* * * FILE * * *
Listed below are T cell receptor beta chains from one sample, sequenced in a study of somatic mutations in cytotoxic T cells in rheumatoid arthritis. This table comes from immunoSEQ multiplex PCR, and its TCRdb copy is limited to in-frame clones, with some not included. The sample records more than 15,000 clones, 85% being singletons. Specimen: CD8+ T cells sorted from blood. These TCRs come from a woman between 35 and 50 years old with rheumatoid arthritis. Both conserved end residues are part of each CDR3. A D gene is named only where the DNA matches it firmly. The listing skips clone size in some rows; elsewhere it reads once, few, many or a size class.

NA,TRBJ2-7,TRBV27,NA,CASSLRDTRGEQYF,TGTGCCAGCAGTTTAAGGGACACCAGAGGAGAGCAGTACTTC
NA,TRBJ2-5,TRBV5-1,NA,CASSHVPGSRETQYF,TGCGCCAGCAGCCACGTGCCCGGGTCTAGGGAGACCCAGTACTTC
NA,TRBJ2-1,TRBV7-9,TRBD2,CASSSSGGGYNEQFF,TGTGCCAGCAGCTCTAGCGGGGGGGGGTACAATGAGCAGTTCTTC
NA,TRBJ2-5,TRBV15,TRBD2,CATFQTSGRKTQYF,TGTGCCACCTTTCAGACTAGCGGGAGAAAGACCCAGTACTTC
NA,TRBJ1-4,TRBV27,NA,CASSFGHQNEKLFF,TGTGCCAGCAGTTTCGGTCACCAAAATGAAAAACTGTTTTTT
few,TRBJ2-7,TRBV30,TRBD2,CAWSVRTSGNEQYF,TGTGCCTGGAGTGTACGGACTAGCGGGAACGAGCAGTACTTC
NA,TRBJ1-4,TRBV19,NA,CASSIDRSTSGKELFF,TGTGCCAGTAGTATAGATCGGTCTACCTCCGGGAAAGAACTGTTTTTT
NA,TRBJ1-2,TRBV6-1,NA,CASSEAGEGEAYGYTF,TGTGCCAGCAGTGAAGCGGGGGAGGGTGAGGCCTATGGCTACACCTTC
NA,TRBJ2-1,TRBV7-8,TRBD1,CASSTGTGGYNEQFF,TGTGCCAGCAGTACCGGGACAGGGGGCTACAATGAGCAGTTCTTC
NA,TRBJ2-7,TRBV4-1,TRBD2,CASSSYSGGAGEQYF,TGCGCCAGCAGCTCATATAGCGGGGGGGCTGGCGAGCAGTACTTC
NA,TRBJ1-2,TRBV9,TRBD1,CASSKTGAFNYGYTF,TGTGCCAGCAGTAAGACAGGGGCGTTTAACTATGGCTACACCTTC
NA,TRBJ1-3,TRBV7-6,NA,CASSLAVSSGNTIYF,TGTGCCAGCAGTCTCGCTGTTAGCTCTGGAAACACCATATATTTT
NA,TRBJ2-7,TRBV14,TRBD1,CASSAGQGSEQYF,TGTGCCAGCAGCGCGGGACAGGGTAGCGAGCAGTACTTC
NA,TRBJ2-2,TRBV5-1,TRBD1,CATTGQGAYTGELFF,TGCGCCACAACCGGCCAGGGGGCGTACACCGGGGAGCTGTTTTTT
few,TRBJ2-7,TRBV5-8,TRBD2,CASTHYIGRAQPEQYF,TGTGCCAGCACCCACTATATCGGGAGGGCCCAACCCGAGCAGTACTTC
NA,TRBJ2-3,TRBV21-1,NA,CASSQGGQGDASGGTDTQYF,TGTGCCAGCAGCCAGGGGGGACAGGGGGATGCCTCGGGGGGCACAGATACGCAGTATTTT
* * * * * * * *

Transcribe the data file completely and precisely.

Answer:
Listed below are T cell receptor beta chains from one sample, sequenced in a study of somatic mutations in cytotoxic T cells in rheumatoid arthritis. This table comes from immunoSEQ multiplex PCR, and its TCRdb copy is limited to in-frame clones, with some not included. The sample records more than 15,000 clones, 85% being singletons. Specimen: CD8+ T cells sorted from blood. These TCRs come from a woman between 35 and 50 years old with rheumatoid arthritis. Both conserved end residues are part of each CDR3. A D gene is named only where the DNA matches it firmly. The listing skips clone size in some rows; elsewhere it reads once, few, many or a size class.

NA,TRBJ2-7,TRBV27,NA,CASSLRDTRGEQYF,TGTGCCAGCAGTTTAAGGGACACCAGAGGAGAGCAGTACTTC
NA,TRBJ2-5,TRBV5-1,NA,CASSHVPGSRETQYF,TGCGCCAGCAGCCACGTGCCCGGGTCTAGGGAGACCCAGTACTTC
NA,TRBJ2-1,TRBV7-9,TRBD2,CASSSSGGGYNEQFF,TGTGCCAGCAGCTCTAGCGGGGGGGGGTACAATGAGCAGTTCTTC
NA,TRBJ2-5,TRBV15,TRBD2,CATFQTSGRKTQYF,TGTGCCACCTTTCAGACTAGCGGGAGAAAGACCCAGTACTTC
NA,TRBJ1-4,TRBV27,NA,CASSFGHQNEKLFF,TGTGCCAGCAGTTTCGGTCACCAAAATGAAAAACTGTTTTTT
few,TRBJ2-7,TRBV30,TRBD2,CAWSVRTSGNEQYF,TGTGCCTGGAGTGTACGGACTAGCGGGAACGAGCAGTACTTC
NA,TRBJ1-4,TRBV19,NA,CASSIDRSTSGKELFF,TGTGCCAGTAGTATAGATCGGTCTACCTCCGGGAAAGAACTGTTTTTT
NA,TRBJ1-2,TRBV6-1,NA,CASSEAGEGEAYGYTF,TGTGCCAGCAGTGAAGCGGGGGAGGGTGAGGCCTATGGCTACACCTTC
NA,TRBJ2-1,TRBV7-8,TRBD1,CASSTGTGGYNEQFF,TGTGCCAGCAGTACCGGGACAGGGGGCTACAATGAGCAGTTCTTC
NA,TRBJ2-7,TRBV4-1,TRBD2,CASSSYSGGAGEQYF,TGCGCCAGCAGCTCATATAGCGGGGGGGCTGGCGAGCAGTACTTC
NA,TRBJ1-2,TRBV9,TRBD1,CASSKTGAFNYGYTF,TGTGCCAGCAGTAAGACAGGGGCGTTTAACTATGGCTACACCTTC
NA,TRBJ1-3,TRBV7-6,NA,CASSLAVSSGNTIYF,TGTGCCAGCAGTCTCGCTGTTAGCTCTGGAAACACCATATATTTT
NA,TRBJ2-7,TRBV14,TRBD1,CASSAGQGSEQYF,TGTGCCAGCAGCGCGGGACAGGGTAGCGAGCAGTACTTC
NA,TRBJ2-2,TRBV5-1,TRBD1,CATTGQGAYTGELFF,TGCGCCACAACCGGCCAGGGGGCGTACACCGGGGAGCTGTTTTTT
few,TRBJ2-7,TRBV5-8,TRBD2,CASTHYIGRAQPEQYF,TGTGCCAGCACCCACTATATCGGGAGGGCCCAACCCGAGCAGTACTTC
NA,TRBJ2-3,TRBV21-1,NA,CASSQGGQGDASGGTDTQYF,TGTGCCAGCAGCCAGGGGGGACAGGGGGATGCCTCGGGGGGCACAGATACGCAGTATTTT